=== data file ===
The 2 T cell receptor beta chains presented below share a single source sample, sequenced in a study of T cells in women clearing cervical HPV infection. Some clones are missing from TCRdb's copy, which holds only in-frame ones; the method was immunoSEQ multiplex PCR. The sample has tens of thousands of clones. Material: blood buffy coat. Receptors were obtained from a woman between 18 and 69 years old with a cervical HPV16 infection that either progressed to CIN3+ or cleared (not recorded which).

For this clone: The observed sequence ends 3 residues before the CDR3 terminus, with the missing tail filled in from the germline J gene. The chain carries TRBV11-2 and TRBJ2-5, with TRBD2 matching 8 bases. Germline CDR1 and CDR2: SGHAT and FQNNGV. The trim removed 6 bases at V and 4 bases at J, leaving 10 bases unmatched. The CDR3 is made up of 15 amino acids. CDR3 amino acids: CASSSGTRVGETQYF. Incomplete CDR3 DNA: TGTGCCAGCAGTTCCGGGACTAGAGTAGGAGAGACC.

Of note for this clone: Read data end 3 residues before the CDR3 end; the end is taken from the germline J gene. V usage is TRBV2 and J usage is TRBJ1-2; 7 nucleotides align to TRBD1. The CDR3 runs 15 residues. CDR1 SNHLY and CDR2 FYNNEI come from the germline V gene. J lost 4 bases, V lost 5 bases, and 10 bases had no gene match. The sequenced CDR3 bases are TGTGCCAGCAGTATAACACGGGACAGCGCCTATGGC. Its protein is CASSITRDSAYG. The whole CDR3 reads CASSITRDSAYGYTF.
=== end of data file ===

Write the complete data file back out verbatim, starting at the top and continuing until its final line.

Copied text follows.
The 2 T cell receptor beta chains presented below share a single source sample, sequenced in a study of T cells in women clearing cervical HPV infection. Some clones are missing from TCRdb's copy, which holds only in-frame ones; the method was immunoSEQ multiplex PCR. The sample has tens of thousands of clones. Material: blood buffy coat. Receptors were obtained from a woman between 18 and 69 years old with a cervical HPV16 infection that either progressed to CIN3+ or cleared (not recorded which).

For this clone: The observed sequence ends 3 residues before the CDR3 terminus, with the missing tail filled in from the germline J gene. The chain carries TRBV11-2 and TRBJ2-5, with TRBD2 matching 8 bases. Germline CDR1 and CDR2: SGHAT and FQNNGV. The trim removed 6 bases at V and 4 bases at J, leaving 10 bases unmatched. The CDR3 is made up of 15 amino acids. CDR3 amino acids: CASSSGTRVGETQYF. Incomplete CDR3 DNA: TGTGCCAGCAGTTCCGGGACTAGAGTAGGAGAGACC.

Of note for this clone: Read data end 3 residues before the CDR3 end; the end is taken from the germline J gene. V usage is TRBV2 and J usage is TRBJ1-2; 7 nucleotides align to TRBD1. The CDR3 runs 15 residues. CDR1 SNHLY and CDR2 FYNNEI come from the germline V gene. J lost 4 bases, V lost 5 bases, and 10 bases had no gene match. The sequenced CDR3 bases are TGTGCCAGCAGTATAACACGGGACAGCGCCTATGGC. Its protein is CASSITRDSAYG. The whole CDR3 reads CASSITRDSAYGYTF.